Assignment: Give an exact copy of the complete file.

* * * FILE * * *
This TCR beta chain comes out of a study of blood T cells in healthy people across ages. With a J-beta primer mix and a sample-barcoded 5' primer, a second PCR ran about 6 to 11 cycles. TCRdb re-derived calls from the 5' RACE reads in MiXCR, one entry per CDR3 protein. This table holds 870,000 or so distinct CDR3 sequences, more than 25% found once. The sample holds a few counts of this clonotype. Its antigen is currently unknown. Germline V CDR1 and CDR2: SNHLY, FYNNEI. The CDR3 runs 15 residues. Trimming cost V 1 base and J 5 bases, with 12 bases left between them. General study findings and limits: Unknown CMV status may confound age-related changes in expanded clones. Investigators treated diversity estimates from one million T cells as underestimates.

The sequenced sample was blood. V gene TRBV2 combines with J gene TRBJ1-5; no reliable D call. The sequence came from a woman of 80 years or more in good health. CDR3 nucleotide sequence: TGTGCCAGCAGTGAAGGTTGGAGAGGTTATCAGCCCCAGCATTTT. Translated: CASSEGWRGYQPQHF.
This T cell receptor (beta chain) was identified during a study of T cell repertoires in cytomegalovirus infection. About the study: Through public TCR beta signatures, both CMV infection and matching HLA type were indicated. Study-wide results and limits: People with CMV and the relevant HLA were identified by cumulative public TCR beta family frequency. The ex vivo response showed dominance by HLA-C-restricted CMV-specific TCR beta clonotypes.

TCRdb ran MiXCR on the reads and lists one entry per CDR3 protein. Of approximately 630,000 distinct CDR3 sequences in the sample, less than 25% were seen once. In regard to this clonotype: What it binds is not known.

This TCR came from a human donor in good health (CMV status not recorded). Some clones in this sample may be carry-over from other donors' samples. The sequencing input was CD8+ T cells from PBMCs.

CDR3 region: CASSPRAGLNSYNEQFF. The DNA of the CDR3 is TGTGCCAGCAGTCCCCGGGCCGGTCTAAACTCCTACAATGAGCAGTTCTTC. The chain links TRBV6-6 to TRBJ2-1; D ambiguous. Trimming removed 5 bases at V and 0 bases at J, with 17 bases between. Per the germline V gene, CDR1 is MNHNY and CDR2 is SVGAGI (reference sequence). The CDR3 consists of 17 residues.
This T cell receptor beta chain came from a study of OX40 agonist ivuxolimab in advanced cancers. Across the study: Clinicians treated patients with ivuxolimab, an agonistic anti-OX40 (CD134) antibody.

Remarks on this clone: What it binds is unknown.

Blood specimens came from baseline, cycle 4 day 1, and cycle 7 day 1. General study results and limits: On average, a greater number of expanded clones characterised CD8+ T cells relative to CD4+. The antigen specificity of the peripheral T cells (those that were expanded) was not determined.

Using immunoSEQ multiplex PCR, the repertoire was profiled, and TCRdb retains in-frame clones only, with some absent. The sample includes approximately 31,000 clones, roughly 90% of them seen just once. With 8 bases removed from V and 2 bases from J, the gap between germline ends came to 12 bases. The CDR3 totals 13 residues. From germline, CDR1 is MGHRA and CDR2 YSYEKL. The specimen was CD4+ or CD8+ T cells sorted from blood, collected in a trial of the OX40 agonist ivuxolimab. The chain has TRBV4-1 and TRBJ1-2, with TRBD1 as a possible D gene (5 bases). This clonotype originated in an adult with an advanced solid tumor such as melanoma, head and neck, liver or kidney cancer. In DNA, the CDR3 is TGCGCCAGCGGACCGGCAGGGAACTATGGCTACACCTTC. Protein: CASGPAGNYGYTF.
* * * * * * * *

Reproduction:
This TCR beta chain comes out of a study of blood T cells in healthy people across ages. With a J-beta primer mix and a sample-barcoded 5' primer, a second PCR ran about 6 to 11 cycles. TCRdb re-derived calls from the 5' RACE reads in MiXCR, one entry per CDR3 protein. This table holds 870,000 or so distinct CDR3 sequences, more than 25% found once. The sample holds a few counts of this clonotype. Its antigen is currently unknown. Germline V CDR1 and CDR2: SNHLY, FYNNEI. The CDR3 runs 15 residues. Trimming cost V 1 base and J 5 bases, with 12 bases left between them. General study findings and limits: Unknown CMV status may confound age-related changes in expanded clones. Investigators treated diversity estimates from one million T cells as underestimates.

The sequenced sample was blood. V gene TRBV2 combines with J gene TRBJ1-5; no reliable D call. The sequence came from a woman of 80 years or more in good health. CDR3 nucleotide sequence: TGTGCCAGCAGTGAAGGTTGGAGAGGTTATCAGCCCCAGCATTTT. Translated: CASSEGWRGYQPQHF.
This T cell receptor (beta chain) was identified during a study of T cell repertoires in cytomegalovirus infection. About the study: Through public TCR beta signatures, both CMV infection and matching HLA type were indicated. Study-wide results and limits: People with CMV and the relevant HLA were identified by cumulative public TCR beta family frequency. The ex vivo response showed dominance by HLA-C-restricted CMV-specific TCR beta clonotypes.

TCRdb ran MiXCR on the reads and lists one entry per CDR3 protein. Of approximately 630,000 distinct CDR3 sequences in the sample, less than 25% were seen once. In regard to this clonotype: What it binds is not known.

This TCR came from a human donor in good health (CMV status not recorded). Some clones in this sample may be carry-over from other donors' samples. The sequencing input was CD8+ T cells from PBMCs.

CDR3 region: CASSPRAGLNSYNEQFF. The DNA of the CDR3 is TGTGCCAGCAGTCCCCGGGCCGGTCTAAACTCCTACAATGAGCAGTTCTTC. The chain links TRBV6-6 to TRBJ2-1; D ambiguous. Trimming removed 5 bases at V and 0 bases at J, with 17 bases between. Per the germline V gene, CDR1 is MNHNY and CDR2 is SVGAGI (reference sequence). The CDR3 consists of 17 residues.
This T cell receptor beta chain came from a study of OX40 agonist ivuxolimab in advanced cancers. Across the study: Clinicians treated patients with ivuxolimab, an agonistic anti-OX40 (CD134) antibody.

Remarks on this clone: What it binds is unknown.

Blood specimens came from baseline, cycle 4 day 1, and cycle 7 day 1. General study results and limits: On average, a greater number of expanded clones characterised CD8+ T cells relative to CD4+. The antigen specificity of the peripheral T cells (those that were expanded) was not determined.

Using immunoSEQ multiplex PCR, the repertoire was profiled, and TCRdb retains in-frame clones only, with some absent. The sample includes approximately 31,000 clones, roughly 90% of them seen just once. With 8 bases removed from V and 2 bases from J, the gap between germline ends came to 12 bases. The CDR3 totals 13 residues. From germline, CDR1 is MGHRA and CDR2 YSYEKL. The specimen was CD4+ or CD8+ T cells sorted from blood, collected in a trial of the OX40 agonist ivuxolimab. The chain has TRBV4-1 and TRBJ1-2, with TRBD1 as a possible D gene (5 bases). This clonotype originated in an adult with an advanced solid tumor such as melanoma, head and neck, liver or kidney cancer. In DNA, the CDR3 is TGCGCCAGCGGACCGGCAGGGAACTATGGCTACACCTTC. Protein: CASGPAGNYGYTF.